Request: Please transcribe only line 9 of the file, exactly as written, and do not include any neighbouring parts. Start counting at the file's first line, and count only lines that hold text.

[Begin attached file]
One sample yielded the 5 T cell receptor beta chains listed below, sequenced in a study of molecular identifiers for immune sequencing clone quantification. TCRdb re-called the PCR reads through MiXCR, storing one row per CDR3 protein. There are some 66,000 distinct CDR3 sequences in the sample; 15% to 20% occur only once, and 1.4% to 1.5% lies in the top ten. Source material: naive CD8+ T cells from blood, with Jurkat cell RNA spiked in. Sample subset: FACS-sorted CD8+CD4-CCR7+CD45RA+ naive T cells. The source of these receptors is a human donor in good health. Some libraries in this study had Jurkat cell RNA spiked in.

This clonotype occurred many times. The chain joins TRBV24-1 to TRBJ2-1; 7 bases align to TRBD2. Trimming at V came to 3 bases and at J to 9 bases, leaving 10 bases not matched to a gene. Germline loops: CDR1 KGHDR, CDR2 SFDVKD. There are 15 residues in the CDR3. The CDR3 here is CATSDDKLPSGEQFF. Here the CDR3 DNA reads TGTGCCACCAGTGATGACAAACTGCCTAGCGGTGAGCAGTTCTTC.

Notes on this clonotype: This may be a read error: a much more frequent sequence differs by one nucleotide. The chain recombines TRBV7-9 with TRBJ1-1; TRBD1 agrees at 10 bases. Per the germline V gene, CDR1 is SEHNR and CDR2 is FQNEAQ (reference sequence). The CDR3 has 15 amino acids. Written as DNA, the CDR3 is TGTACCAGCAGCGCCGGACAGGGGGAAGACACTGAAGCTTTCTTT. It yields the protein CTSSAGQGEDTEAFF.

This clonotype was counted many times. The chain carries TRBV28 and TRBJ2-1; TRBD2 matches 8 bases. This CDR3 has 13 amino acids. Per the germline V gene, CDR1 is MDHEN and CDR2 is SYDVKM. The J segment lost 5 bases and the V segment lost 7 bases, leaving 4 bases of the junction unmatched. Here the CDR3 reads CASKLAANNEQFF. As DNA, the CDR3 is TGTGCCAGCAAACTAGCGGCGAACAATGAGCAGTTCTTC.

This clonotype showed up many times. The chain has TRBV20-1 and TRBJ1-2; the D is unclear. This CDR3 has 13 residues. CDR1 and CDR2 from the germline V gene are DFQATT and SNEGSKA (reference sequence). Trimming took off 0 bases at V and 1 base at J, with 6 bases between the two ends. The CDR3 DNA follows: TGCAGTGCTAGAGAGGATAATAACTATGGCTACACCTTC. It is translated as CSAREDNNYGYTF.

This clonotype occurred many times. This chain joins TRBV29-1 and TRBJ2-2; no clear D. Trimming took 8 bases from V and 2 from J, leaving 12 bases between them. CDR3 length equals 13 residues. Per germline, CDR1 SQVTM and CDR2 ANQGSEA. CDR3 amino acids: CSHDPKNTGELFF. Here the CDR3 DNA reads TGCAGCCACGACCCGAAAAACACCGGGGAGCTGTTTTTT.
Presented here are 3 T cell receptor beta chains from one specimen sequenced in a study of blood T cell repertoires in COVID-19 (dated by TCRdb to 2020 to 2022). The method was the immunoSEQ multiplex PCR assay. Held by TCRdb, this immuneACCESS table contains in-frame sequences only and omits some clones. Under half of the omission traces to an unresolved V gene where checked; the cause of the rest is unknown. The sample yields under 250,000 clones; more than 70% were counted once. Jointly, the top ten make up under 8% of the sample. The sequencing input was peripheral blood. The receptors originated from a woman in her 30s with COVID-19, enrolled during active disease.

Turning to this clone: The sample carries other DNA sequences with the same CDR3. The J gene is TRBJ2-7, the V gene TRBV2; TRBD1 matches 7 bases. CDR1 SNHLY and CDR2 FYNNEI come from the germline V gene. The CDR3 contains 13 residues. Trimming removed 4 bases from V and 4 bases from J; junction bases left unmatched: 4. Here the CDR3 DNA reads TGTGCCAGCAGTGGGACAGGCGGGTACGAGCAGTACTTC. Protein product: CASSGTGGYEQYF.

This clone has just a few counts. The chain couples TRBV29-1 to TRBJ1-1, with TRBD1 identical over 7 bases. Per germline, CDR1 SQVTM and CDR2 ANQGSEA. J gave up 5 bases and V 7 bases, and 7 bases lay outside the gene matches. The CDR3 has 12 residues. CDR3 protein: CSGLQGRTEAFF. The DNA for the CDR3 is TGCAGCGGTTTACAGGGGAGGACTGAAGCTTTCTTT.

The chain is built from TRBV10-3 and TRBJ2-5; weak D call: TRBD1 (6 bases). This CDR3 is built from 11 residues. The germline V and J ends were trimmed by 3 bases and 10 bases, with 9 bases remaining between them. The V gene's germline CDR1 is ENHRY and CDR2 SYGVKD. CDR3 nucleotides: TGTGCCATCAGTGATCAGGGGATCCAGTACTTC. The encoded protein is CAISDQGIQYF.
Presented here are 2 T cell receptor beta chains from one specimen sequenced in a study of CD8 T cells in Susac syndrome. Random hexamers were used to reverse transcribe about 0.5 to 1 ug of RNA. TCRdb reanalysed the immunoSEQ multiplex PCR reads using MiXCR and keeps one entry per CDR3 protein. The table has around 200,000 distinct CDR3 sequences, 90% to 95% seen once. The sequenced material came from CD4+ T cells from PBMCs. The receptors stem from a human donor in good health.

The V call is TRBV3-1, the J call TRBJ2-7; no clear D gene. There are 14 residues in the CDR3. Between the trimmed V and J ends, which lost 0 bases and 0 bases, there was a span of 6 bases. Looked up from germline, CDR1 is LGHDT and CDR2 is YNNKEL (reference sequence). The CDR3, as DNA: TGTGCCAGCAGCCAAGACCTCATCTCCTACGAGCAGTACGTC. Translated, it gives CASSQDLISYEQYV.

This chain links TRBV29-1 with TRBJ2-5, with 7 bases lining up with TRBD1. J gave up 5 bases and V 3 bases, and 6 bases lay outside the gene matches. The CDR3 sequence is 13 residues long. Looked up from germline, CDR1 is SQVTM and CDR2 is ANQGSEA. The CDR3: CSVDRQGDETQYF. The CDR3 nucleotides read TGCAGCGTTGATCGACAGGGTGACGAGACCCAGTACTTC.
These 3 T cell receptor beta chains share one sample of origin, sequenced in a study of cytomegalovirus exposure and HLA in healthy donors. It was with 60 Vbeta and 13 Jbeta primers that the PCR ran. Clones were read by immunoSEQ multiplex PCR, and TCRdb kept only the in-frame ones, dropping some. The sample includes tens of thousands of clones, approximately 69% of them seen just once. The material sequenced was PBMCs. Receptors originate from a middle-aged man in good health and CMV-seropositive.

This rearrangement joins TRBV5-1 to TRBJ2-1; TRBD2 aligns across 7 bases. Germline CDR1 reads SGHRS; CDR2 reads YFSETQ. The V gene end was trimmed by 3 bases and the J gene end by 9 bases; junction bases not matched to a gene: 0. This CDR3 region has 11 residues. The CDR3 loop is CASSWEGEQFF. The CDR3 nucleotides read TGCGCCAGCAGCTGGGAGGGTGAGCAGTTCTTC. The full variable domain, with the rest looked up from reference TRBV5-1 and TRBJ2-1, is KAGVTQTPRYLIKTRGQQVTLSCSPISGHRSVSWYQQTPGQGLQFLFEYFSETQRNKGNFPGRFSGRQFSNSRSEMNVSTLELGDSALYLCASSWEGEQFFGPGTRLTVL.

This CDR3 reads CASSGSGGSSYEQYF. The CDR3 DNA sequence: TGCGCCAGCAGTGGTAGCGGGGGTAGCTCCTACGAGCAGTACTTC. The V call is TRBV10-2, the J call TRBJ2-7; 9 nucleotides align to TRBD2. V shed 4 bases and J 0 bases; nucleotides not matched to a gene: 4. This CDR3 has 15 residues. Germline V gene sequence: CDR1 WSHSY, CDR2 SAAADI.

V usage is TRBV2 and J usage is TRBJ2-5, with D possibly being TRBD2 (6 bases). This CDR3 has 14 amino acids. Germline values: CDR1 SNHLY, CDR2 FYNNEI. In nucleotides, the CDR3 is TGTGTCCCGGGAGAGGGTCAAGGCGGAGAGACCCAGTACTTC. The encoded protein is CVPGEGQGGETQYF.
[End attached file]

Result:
This clone has just a few counts. The chain couples TRBV29-1 to TRBJ1-1, with TRBD1 identical over 7 bases. Per germline, CDR1 SQVTM and CDR2 ANQGSEA. J gave up 5 bases and V 7 bases, and 7 bases lay outside the gene matches. The CDR3 has 12 residues. CDR3 protein: CSGLQGRTEAFF. The DNA for the CDR3 is TGCAGCGGTTTACAGGGGAGGACTGAAGCTTTCTTT.